Love: Head or Heart?

Edited by: Vlada Taits

Love and Academia

Love is universal. And it is messy. This may be why humans throughout history -- from Aristotelian philosophers to 21st century mathematicians -- have been so engrossed in the attempt to delineate theories and formulae that translate the essence and experience of Love into something definable and, presumably, therefore knowable. We share a common sense of compulsion to intellectualize, to transcribe using an academic language the arbitrary, mysterious phenomena of humanity that are typically only felt.

Some view Mathematics and Philosophy as polarized perspectives that interpret the world through mutually exclusive lenses. This view is perhaps restrictive and deficient, if not entirely inaccurate and dangerous. Upon closer inspection, we may observe that Math and Philosophy, although distinctive in their methodology, both represent efforts to make sense of grand notions about the world (and beyond), many of which are as simultaneously universal and ambiguous as Love.

Mathematics and Love

Math is categorical and neat in a way feelings and emotions are not. This does not suggest, however, that the discipline does not offer valuable insights for our understanding of Love. Math derives empirical patterns from behavioral representations of Love and, through analyses of these patterns, defines order that often goes unnoticed; its approach suggests there may be universality to even the most personal and intangible of human experiences.

The Optimal Stopping Theory

Consider this. I am a 20-year-old heterosexual female who will date at most 20 men in my lifetime; among them, I must select one with whom I permanently settle. Some additional rules are that

  1. I cannot omnisciently “foreknow” the candidates;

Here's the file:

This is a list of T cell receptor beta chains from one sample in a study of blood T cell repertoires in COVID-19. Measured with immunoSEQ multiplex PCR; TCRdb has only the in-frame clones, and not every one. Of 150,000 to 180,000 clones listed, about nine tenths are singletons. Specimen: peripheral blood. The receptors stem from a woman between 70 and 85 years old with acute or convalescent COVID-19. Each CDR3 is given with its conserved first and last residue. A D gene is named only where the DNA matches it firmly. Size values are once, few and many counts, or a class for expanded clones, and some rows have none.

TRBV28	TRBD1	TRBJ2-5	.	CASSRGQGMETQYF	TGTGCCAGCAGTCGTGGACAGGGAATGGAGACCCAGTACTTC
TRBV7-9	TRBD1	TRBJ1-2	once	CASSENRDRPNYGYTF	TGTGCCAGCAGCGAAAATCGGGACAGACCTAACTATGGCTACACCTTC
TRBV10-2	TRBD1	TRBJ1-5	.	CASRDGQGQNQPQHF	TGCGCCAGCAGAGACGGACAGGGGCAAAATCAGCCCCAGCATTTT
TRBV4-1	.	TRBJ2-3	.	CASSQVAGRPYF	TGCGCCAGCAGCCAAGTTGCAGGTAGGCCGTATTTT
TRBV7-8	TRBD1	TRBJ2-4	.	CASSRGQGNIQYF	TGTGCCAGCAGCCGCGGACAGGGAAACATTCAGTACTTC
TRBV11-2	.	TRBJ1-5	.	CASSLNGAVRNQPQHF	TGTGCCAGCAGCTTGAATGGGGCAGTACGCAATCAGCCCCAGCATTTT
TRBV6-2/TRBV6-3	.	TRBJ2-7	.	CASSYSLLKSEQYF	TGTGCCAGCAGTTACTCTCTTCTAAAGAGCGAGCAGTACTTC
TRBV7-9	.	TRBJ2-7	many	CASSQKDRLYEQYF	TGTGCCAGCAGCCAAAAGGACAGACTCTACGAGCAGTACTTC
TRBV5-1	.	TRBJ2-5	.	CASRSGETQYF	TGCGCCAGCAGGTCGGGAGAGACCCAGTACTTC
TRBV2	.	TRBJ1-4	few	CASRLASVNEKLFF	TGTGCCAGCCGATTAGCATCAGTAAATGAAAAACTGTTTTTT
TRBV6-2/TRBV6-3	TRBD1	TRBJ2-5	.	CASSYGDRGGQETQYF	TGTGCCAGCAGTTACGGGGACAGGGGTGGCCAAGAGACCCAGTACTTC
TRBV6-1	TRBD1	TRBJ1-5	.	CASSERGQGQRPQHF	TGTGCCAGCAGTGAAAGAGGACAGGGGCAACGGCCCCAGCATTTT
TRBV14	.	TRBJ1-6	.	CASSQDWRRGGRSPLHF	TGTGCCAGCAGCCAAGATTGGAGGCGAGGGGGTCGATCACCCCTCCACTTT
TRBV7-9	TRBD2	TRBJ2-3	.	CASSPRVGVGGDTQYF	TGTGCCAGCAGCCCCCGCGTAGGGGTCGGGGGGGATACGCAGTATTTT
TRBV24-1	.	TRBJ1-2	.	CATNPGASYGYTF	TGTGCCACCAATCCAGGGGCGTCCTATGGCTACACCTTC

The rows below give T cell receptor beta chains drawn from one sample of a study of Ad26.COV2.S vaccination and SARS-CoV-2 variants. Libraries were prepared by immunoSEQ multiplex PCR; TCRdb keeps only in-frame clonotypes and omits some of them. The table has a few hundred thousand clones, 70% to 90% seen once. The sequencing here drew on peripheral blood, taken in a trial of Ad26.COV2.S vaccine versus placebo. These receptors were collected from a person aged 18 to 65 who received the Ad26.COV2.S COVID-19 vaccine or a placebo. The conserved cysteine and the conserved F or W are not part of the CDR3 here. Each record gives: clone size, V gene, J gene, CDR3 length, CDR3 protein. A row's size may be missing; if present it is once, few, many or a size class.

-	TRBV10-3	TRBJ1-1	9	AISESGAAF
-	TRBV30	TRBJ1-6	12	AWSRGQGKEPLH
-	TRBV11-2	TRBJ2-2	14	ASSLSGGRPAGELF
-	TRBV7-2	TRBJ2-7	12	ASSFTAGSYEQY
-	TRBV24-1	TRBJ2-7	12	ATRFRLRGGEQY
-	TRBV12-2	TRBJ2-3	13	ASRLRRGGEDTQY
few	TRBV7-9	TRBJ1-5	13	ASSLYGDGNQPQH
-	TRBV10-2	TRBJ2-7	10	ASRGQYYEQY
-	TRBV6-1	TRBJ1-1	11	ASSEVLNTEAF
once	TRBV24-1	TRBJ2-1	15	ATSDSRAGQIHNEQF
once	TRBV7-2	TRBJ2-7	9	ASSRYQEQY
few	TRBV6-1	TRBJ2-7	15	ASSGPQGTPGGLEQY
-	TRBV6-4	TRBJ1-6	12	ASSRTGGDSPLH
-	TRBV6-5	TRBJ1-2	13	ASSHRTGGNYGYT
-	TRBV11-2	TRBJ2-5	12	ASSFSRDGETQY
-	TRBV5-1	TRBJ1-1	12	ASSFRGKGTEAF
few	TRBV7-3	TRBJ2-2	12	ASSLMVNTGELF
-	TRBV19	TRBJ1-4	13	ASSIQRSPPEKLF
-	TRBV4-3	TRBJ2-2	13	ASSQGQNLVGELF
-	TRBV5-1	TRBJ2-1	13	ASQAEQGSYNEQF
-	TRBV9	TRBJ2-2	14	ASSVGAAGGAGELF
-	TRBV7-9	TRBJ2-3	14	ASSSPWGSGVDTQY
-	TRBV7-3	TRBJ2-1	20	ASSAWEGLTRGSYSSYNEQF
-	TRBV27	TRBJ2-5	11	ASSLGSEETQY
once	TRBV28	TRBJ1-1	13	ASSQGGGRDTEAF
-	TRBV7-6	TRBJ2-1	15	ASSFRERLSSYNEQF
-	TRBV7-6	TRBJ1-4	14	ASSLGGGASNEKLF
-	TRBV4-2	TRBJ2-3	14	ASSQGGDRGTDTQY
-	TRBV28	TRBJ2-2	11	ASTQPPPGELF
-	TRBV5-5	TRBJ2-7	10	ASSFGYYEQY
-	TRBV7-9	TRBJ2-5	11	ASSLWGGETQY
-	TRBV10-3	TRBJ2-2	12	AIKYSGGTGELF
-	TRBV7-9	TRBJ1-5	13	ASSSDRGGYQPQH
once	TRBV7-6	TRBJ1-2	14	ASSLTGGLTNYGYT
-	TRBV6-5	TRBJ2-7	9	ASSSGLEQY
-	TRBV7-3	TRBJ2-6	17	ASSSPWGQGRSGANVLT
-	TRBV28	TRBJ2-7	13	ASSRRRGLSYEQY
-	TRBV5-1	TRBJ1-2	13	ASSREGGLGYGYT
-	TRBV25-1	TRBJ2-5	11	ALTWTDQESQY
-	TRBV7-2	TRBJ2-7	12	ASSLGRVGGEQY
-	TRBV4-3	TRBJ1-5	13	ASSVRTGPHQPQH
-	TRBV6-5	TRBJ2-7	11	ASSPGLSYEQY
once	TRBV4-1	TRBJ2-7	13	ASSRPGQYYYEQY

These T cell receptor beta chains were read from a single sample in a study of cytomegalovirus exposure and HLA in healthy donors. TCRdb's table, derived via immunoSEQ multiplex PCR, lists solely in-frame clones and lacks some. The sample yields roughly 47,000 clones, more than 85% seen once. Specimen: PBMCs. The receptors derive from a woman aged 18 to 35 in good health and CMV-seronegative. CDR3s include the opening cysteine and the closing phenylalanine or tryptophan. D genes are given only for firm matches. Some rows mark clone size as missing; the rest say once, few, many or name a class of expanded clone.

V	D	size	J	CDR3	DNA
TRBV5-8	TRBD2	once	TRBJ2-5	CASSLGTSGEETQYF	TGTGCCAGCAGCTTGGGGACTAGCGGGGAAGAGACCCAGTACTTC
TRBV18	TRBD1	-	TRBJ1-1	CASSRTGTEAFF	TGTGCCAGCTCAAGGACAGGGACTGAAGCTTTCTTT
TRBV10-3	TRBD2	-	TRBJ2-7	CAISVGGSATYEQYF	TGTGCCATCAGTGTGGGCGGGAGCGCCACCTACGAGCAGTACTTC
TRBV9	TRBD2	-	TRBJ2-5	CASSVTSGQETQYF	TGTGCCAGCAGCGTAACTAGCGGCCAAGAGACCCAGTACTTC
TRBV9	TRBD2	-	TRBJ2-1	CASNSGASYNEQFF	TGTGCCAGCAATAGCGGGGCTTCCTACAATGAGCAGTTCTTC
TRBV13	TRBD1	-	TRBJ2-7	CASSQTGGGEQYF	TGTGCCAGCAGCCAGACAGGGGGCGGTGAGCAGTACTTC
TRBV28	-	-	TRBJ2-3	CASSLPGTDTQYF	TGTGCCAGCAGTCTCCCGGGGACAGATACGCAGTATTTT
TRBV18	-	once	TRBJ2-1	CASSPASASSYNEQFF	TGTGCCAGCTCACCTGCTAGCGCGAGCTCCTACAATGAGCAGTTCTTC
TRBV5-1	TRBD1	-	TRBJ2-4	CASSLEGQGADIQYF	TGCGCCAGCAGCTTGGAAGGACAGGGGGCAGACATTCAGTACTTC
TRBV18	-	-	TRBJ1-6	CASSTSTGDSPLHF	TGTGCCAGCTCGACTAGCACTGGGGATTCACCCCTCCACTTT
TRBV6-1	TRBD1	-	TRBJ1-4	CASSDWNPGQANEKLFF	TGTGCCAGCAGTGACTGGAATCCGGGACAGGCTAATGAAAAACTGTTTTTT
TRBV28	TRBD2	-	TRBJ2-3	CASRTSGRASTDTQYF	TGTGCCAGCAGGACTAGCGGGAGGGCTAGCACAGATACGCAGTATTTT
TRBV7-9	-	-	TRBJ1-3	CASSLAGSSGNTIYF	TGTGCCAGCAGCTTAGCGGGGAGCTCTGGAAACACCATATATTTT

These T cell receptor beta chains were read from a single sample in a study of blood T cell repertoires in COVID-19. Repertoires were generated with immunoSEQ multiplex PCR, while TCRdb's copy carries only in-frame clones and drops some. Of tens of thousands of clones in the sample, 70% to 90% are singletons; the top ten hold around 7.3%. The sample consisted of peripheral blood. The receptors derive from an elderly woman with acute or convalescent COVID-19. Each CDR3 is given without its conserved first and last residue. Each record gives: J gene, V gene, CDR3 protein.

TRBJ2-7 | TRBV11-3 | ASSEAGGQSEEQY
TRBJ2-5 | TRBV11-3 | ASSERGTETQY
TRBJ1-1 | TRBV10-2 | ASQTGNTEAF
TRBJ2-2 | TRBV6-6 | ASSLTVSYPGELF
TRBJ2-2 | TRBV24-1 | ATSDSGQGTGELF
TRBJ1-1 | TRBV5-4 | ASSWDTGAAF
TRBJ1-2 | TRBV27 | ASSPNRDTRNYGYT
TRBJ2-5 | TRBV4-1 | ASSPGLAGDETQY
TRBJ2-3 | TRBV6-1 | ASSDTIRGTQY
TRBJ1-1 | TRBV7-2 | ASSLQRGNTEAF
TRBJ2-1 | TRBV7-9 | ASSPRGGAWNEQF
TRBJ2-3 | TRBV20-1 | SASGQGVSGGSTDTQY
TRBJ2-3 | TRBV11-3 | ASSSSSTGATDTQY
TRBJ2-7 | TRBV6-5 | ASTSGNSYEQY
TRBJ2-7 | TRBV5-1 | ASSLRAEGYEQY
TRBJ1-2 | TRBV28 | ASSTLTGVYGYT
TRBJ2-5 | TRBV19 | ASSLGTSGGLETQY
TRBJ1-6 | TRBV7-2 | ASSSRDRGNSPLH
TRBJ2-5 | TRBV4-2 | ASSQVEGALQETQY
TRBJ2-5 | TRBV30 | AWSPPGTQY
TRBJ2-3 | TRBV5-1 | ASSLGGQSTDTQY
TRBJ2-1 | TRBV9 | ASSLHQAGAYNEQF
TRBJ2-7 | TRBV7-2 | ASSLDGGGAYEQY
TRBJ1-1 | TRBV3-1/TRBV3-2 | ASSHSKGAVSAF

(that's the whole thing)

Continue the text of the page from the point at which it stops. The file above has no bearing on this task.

2. Once I break up with someone and move on to the next person, there is no turning back;
  3. If I have not settled after Man 19, I must marry Man 20.

How should I approach this scenario?

I could cross my fingers and marry Man 1, which gives me a 1/20 chance of ending up with “the best option”, whatever that may entail. Alternatively, I could pick the first person with whom I am decently compatible, or I may break up with person after person due to commitment issues until I realize my options are swiftly running out and rashly pick the next individual.

The Optimal-Stopping Theory provides a framework with which one may approach similar scenarios. Simply put, the formula states that rejecting the first ~37% of candidates (sorry, Men 1 to 8!) and picking the next individual better than most, if not all, the previous partners significantly heightens the chances of “success”. This theory can also be applied temporally; instead of a 20-person pool, I am now governed by a 10-year maximum dating window. The Theory states, then, that I should reject everyone until I am approximately 24 (or 23.7), then select the best person I next meet.

The Gale-Shapley Algorithm